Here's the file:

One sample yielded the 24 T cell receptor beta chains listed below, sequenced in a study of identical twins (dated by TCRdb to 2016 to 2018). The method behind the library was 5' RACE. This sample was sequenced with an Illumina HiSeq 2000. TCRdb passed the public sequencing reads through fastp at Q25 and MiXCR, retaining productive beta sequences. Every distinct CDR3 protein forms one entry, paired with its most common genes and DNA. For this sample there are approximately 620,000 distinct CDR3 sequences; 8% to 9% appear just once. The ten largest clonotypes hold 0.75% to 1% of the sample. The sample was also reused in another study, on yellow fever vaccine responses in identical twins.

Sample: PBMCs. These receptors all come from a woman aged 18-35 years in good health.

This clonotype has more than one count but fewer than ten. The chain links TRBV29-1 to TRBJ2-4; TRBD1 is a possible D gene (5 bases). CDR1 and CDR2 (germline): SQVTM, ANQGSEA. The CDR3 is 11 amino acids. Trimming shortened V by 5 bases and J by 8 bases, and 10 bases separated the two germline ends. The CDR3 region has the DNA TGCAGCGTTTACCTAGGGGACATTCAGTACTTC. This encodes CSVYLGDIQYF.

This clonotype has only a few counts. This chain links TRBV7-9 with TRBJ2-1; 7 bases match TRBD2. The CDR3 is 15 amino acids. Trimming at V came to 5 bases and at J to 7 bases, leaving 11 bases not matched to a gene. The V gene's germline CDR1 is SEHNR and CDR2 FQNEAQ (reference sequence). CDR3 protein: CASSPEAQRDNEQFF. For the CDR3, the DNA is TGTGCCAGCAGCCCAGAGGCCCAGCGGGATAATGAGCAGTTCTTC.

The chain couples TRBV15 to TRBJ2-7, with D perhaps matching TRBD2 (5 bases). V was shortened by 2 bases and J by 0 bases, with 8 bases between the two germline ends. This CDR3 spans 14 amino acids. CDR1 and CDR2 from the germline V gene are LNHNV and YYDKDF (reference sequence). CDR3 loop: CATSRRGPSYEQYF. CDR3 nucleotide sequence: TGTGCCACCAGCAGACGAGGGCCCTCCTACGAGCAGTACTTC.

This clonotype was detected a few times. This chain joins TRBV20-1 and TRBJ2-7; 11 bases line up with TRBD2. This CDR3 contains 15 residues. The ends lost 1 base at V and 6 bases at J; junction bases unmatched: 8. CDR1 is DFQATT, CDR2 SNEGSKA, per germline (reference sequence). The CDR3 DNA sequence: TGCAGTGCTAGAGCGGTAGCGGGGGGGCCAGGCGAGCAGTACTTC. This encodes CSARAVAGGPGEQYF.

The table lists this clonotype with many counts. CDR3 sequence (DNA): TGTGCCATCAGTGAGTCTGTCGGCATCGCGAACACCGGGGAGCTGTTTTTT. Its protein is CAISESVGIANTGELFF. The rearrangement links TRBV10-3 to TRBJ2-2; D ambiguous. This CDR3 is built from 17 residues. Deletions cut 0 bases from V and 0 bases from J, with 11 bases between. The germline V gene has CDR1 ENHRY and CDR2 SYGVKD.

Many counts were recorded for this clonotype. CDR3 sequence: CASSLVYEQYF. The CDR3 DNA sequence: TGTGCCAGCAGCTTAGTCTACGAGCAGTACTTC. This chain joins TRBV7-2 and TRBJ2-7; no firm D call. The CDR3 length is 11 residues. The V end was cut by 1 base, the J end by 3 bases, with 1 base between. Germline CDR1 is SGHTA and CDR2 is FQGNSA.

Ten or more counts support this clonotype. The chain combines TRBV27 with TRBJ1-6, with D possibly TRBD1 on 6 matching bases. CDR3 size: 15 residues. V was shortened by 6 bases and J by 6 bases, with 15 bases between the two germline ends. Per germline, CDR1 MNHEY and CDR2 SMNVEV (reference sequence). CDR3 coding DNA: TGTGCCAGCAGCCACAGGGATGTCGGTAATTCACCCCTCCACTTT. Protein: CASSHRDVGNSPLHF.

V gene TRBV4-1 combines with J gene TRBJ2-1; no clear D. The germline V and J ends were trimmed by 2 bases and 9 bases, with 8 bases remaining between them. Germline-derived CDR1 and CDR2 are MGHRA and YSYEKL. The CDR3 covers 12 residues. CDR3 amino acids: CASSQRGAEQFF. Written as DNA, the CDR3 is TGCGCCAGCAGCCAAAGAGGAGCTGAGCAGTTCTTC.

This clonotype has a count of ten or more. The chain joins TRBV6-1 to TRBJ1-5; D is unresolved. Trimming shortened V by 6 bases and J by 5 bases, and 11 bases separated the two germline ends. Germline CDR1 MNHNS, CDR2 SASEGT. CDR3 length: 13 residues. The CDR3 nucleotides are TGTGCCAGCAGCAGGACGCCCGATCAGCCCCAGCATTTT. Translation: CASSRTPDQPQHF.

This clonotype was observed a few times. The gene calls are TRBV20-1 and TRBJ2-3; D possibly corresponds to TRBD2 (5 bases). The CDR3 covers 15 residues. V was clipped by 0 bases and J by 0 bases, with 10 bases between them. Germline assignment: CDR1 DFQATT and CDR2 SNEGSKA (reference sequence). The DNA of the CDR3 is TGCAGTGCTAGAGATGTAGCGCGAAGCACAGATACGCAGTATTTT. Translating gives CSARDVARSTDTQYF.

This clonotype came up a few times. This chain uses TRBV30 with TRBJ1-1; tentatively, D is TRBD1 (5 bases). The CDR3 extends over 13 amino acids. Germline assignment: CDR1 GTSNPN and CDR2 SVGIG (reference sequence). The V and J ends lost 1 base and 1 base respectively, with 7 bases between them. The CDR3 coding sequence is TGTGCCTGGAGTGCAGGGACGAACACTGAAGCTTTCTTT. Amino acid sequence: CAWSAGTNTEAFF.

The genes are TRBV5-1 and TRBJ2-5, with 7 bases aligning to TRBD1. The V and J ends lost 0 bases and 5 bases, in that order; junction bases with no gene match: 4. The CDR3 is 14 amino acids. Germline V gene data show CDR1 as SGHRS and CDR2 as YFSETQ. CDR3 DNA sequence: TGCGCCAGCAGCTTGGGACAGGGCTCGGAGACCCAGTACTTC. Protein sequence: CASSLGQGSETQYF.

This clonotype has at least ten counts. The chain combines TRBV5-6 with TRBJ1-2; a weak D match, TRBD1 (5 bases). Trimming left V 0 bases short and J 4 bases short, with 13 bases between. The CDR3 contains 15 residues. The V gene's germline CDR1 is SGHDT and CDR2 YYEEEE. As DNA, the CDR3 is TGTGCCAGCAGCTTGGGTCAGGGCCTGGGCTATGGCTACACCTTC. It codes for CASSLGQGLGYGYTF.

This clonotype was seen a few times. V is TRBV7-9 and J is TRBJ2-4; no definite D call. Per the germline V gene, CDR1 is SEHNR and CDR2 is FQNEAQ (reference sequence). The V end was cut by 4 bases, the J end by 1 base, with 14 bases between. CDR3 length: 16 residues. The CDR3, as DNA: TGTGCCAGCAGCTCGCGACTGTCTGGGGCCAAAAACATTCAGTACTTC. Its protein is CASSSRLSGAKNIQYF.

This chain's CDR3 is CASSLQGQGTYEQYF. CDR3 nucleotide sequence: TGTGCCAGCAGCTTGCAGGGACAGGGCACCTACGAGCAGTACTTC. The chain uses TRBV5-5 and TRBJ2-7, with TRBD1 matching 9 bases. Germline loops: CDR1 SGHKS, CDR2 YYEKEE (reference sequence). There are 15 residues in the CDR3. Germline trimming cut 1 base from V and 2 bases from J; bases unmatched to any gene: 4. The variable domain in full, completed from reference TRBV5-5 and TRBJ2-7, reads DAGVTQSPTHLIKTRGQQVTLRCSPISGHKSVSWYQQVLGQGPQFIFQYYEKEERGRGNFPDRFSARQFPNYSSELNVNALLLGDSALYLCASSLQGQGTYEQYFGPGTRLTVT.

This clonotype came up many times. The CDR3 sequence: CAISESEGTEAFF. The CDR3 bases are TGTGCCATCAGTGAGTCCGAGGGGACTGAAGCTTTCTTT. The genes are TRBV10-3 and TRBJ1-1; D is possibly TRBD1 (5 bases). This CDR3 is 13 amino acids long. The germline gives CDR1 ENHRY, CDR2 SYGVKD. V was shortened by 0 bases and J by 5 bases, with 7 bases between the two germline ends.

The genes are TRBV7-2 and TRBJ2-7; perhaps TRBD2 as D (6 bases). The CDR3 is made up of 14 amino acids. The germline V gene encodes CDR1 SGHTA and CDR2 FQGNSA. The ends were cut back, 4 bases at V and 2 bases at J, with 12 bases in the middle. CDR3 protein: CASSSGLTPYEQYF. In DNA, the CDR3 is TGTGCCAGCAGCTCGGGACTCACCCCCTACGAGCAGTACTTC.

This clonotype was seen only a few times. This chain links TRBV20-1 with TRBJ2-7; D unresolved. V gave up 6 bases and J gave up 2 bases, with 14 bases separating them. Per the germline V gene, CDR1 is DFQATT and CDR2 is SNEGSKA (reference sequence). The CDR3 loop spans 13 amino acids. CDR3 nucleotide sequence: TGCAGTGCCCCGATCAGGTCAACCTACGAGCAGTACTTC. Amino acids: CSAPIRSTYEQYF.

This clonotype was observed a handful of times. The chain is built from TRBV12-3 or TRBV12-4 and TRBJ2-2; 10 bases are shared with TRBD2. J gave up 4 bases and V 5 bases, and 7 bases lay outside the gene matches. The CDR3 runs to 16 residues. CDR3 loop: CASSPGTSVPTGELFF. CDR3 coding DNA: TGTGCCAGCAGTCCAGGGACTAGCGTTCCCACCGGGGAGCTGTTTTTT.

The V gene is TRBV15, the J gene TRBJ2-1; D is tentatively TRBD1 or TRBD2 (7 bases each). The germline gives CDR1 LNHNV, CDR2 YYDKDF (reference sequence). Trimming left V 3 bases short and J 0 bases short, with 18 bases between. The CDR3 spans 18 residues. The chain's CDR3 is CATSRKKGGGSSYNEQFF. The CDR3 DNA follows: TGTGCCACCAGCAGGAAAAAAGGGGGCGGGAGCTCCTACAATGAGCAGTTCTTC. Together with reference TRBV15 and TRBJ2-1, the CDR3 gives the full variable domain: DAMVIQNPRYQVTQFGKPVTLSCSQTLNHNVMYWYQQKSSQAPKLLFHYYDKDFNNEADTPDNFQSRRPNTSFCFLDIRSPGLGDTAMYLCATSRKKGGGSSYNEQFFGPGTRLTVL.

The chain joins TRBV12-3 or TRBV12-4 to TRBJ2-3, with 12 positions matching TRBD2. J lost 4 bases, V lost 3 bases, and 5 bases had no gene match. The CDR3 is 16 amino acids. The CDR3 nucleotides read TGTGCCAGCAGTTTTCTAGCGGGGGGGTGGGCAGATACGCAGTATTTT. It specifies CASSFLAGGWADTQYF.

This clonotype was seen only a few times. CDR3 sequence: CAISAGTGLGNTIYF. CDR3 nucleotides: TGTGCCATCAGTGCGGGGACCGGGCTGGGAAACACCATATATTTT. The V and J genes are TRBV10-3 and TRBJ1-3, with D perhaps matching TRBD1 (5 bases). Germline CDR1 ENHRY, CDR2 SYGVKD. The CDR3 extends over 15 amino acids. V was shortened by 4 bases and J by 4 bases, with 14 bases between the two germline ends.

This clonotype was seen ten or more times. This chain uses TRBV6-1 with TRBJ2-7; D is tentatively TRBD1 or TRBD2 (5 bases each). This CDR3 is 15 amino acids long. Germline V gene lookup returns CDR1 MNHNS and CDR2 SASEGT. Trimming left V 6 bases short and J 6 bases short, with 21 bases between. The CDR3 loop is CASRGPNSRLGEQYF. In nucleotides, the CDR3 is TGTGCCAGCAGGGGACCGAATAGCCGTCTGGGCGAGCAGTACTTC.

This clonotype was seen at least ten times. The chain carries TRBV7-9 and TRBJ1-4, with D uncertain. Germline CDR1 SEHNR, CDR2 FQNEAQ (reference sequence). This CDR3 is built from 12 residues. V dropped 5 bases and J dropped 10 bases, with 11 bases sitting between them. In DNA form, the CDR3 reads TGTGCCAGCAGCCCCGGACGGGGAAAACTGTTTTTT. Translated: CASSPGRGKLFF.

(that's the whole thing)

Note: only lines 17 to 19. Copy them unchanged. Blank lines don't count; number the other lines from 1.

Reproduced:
This chain's CDR3 is CASSLQGQGTYEQYF. CDR3 nucleotide sequence: TGTGCCAGCAGCTTGCAGGGACAGGGCACCTACGAGCAGTACTTC. The chain uses TRBV5-5 and TRBJ2-7, with TRBD1 matching 9 bases. Germline loops: CDR1 SGHKS, CDR2 YYEKEE (reference sequence). There are 15 residues in the CDR3. Germline trimming cut 1 base from V and 2 bases from J; bases unmatched to any gene: 4. The variable domain in full, completed from reference TRBV5-5 and TRBJ2-7, reads DAGVTQSPTHLIKTRGQQVTLRCSPISGHKSVSWYQQVLGQGPQFIFQYYEKEERGRGNFPDRFSARQFPNYSSELNVNALLLGDSALYLCASSLQGQGTYEQYFGPGTRLTVT.

This clonotype came up many times. The CDR3 sequence: CAISESEGTEAFF. The CDR3 bases are TGTGCCATCAGTGAGTCCGAGGGGACTGAAGCTTTCTTT. The genes are TRBV10-3 and TRBJ1-1; D is possibly TRBD1 (5 bases). This CDR3 is 13 amino acids long. The germline gives CDR1 ENHRY, CDR2 SYGVKD. V was shortened by 0 bases and J by 5 bases, with 7 bases between the two germline ends.

The genes are TRBV7-2 and TRBJ2-7; perhaps TRBD2 as D (6 bases). The CDR3 is made up of 14 amino acids. The germline V gene encodes CDR1 SGHTA and CDR2 FQGNSA. The ends were cut back, 4 bases at V and 2 bases at J, with 12 bases in the middle. CDR3 protein: CASSSGLTPYEQYF. In DNA, the CDR3 is TGTGCCAGCAGCTCGGGACTCACCCCCTACGAGCAGTACTTC.